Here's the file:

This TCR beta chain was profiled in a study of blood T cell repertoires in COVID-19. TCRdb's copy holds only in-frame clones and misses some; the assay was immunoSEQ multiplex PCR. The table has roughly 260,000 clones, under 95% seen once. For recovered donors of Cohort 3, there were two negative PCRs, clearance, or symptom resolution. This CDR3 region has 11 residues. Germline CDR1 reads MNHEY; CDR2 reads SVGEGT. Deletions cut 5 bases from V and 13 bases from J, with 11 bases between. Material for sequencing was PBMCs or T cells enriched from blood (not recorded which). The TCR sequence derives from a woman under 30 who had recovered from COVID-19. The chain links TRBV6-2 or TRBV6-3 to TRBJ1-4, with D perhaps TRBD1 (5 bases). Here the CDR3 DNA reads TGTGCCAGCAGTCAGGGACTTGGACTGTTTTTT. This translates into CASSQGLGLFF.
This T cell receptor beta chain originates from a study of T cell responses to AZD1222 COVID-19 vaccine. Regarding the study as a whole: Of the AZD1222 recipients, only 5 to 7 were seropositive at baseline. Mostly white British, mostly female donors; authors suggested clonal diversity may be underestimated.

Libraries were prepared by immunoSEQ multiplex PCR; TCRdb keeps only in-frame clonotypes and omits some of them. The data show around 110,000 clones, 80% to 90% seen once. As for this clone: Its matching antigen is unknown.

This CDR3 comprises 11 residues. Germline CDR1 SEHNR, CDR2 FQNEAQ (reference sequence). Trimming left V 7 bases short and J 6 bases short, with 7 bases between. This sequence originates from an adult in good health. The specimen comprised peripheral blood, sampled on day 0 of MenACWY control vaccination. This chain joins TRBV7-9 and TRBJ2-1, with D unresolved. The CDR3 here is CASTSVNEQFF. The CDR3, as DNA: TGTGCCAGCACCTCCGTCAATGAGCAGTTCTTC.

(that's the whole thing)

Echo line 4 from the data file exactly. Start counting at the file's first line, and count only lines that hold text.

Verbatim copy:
This CDR3 comprises 11 residues. Germline CDR1 SEHNR, CDR2 FQNEAQ (reference sequence). Trimming left V 7 bases short and J 6 bases short, with 7 bases between. This sequence originates from an adult in good health. The specimen comprised peripheral blood, sampled on day 0 of MenACWY control vaccination. This chain joins TRBV7-9 and TRBJ2-1, with D unresolved. The CDR3 here is CASTSVNEQFF. The CDR3, as DNA: TGTGCCAGCACCTCCGTCAATGAGCAGTTCTTC.